Australia is falling in the global rankings for wealth per person but it still has a bigger proportion of people enjoying a middle class lifestyle than anywhere else.
Australia dropped to third position from second with average wealth per adult at $US364,900, according to the Credit Suisse Research Institute.
This is a 13.6% deterioration from $US431,000 in just 12 months but much of the fall can be put down to the rise in the US dollar and the subsequent fall of the Australian dollar.
The institute, in its sixth annual Global Wealth Report, focuses on how the middle class has developed since 2000.
The size and wealth of the middle class globally grew quickly before the financial crisis but this has since subsided with rising inequality squeezing the share of wealth.
Here’s the top ten countries with the highest average wealth:
However, Australia still has the largest spread of people who can be called middle class.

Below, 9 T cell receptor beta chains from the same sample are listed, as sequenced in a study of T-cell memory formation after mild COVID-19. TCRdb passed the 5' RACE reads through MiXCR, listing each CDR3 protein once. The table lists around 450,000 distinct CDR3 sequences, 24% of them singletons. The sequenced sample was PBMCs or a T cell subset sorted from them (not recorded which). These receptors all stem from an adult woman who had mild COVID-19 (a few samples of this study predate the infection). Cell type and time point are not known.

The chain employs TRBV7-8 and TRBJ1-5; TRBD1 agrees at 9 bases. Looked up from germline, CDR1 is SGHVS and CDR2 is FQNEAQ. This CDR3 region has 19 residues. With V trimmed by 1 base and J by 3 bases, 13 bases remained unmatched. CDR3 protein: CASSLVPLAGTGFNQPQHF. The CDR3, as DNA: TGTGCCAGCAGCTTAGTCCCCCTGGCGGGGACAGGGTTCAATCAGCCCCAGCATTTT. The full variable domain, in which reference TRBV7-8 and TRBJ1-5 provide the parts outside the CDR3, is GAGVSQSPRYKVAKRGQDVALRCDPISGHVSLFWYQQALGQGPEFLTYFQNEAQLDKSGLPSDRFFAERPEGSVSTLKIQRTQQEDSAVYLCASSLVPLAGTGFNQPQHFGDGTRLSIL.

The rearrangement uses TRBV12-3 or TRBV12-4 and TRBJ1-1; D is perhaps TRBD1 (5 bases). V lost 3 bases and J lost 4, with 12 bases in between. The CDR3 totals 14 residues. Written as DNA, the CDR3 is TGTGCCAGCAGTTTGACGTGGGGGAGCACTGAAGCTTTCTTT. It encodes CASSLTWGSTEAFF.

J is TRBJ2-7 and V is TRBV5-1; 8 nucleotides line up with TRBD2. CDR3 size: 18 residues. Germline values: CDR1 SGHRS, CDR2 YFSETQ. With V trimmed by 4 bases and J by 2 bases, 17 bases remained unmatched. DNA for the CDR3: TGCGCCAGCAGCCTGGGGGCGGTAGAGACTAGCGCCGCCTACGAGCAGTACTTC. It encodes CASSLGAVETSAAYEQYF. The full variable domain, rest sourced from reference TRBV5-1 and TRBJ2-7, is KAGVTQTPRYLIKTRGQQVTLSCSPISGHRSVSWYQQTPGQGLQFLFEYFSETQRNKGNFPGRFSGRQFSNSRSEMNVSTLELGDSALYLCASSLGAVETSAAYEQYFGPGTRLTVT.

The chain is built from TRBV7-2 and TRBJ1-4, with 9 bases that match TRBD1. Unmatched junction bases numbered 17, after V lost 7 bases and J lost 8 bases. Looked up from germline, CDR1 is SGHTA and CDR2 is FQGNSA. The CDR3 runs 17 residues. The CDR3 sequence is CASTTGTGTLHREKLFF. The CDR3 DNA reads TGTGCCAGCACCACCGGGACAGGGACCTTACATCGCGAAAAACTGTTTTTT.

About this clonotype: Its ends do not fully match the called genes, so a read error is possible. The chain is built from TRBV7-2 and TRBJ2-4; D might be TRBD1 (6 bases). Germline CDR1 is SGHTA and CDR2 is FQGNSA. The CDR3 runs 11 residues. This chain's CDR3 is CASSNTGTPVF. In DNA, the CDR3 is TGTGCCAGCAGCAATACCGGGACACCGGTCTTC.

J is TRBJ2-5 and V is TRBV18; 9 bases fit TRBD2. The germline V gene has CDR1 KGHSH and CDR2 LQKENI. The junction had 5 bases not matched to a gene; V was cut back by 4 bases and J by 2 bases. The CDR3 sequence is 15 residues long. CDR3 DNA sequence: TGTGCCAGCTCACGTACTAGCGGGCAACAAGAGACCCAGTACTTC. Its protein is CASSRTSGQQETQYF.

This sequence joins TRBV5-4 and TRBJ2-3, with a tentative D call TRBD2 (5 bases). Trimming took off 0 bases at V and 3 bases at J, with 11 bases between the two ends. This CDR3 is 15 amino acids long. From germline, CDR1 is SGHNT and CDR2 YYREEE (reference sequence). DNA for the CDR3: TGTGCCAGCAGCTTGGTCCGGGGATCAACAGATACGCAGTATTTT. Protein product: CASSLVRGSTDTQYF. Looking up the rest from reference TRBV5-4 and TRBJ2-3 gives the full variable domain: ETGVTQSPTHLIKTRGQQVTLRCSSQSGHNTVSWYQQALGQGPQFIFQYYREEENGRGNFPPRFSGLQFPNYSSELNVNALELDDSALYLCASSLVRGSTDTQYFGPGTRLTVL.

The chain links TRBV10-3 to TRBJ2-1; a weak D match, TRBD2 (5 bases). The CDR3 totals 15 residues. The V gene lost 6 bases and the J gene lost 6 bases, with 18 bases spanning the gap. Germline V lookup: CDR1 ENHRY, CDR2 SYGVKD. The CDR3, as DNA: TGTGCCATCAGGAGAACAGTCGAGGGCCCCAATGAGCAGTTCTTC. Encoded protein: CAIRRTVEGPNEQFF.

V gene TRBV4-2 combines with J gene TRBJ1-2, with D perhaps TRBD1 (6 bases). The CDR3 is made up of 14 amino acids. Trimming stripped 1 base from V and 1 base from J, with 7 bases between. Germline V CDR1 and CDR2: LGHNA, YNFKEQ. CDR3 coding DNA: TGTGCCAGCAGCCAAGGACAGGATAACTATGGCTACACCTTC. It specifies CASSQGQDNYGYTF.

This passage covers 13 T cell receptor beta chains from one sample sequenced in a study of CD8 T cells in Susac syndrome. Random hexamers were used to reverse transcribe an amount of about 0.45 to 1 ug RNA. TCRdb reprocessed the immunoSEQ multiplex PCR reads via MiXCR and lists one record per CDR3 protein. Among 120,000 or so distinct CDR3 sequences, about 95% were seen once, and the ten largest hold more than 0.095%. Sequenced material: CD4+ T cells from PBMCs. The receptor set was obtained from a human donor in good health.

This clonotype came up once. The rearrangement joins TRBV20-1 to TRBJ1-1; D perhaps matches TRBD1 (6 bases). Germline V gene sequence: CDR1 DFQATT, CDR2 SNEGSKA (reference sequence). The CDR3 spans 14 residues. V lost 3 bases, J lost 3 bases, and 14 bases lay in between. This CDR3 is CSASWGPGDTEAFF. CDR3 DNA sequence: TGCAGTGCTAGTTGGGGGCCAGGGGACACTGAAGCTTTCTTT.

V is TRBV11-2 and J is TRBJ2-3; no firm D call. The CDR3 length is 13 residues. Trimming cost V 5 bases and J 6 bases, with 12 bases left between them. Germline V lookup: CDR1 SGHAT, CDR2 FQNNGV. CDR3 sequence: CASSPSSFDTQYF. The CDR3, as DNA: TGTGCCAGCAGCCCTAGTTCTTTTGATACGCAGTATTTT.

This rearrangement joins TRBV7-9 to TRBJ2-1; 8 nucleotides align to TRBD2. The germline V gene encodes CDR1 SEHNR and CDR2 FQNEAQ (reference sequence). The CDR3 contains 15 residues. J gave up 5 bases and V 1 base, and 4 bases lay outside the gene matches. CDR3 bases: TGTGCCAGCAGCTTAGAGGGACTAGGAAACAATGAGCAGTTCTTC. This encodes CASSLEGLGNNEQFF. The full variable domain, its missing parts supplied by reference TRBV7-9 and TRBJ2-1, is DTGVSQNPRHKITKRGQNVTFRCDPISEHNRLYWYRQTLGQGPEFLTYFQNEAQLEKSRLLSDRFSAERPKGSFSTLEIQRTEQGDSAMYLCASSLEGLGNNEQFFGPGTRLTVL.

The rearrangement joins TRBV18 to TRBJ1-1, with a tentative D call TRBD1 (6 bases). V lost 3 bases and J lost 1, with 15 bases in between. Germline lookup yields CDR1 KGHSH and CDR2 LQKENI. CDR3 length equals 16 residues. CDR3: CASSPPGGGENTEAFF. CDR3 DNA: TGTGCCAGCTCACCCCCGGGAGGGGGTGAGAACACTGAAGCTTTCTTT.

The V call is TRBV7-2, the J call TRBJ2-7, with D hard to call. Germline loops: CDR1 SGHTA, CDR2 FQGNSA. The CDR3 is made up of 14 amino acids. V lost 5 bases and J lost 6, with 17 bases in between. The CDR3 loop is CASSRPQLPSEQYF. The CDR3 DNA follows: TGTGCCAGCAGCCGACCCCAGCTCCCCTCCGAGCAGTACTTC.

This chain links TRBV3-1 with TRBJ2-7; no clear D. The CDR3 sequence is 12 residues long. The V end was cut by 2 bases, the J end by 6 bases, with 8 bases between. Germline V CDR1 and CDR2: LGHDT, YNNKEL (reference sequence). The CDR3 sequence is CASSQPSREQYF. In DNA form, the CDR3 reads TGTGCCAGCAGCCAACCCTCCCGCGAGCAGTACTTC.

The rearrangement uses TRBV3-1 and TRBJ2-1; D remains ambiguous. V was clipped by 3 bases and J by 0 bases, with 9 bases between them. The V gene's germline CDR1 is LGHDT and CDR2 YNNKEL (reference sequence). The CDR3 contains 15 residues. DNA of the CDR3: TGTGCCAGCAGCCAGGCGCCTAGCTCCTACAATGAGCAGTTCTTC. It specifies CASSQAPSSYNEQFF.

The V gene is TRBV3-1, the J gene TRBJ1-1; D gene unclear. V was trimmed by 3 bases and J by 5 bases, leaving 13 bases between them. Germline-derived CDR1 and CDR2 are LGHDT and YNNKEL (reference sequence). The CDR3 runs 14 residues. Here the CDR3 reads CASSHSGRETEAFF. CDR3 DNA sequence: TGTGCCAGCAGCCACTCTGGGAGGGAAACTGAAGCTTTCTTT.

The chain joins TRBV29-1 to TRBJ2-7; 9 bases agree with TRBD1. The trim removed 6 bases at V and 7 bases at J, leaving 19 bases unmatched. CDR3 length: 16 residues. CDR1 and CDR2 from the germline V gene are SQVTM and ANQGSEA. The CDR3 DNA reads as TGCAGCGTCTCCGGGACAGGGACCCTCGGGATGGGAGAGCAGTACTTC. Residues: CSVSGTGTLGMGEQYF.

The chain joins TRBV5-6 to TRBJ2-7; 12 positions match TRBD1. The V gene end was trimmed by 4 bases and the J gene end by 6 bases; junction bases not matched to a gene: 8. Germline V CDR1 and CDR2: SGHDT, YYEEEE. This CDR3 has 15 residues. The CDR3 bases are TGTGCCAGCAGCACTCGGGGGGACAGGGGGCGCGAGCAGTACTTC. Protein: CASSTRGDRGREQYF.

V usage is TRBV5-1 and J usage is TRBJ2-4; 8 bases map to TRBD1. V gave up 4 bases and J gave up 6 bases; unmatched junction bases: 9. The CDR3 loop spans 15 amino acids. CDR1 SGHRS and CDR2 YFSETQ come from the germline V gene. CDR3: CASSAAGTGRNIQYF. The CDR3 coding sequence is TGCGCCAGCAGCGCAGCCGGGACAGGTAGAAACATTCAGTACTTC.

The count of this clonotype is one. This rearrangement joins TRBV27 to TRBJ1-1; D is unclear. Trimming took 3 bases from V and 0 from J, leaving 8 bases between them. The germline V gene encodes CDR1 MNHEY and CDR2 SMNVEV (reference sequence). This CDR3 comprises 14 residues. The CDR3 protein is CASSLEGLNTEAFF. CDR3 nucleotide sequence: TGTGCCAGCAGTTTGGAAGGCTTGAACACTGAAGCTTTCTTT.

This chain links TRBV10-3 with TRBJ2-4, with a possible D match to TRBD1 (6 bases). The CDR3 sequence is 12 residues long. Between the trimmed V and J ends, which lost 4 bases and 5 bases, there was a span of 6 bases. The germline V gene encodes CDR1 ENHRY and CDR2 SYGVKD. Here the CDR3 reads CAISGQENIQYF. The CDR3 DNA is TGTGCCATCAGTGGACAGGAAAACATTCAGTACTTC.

Australia leads the world at 66% of adults in the middle class. Belgium and Singapore have 60%. Italy, Japan, Spain, Taiwan, the United Arab Emirates and the UK have 55%. In New Zealand, it’s more than 50%.
In terms of median wealth, countries with lower levels of wealth inequality have higher median wealth per adult. New Zealand ($US182,600) and Australia ($US168,300) are the two highest in the world.
And in Australia household wealth in current US dollar terms has been growing at around 7% a year since 2008.
The Global Wealth Report 2015 defines the middle class in terms of a wealth band instead of an income range. It uses the US as a benchmark country, where a middle-class adult is defined as having wealth between $US50,000 and $US500,000 at mid-2015 prices, plus local purchasing power.
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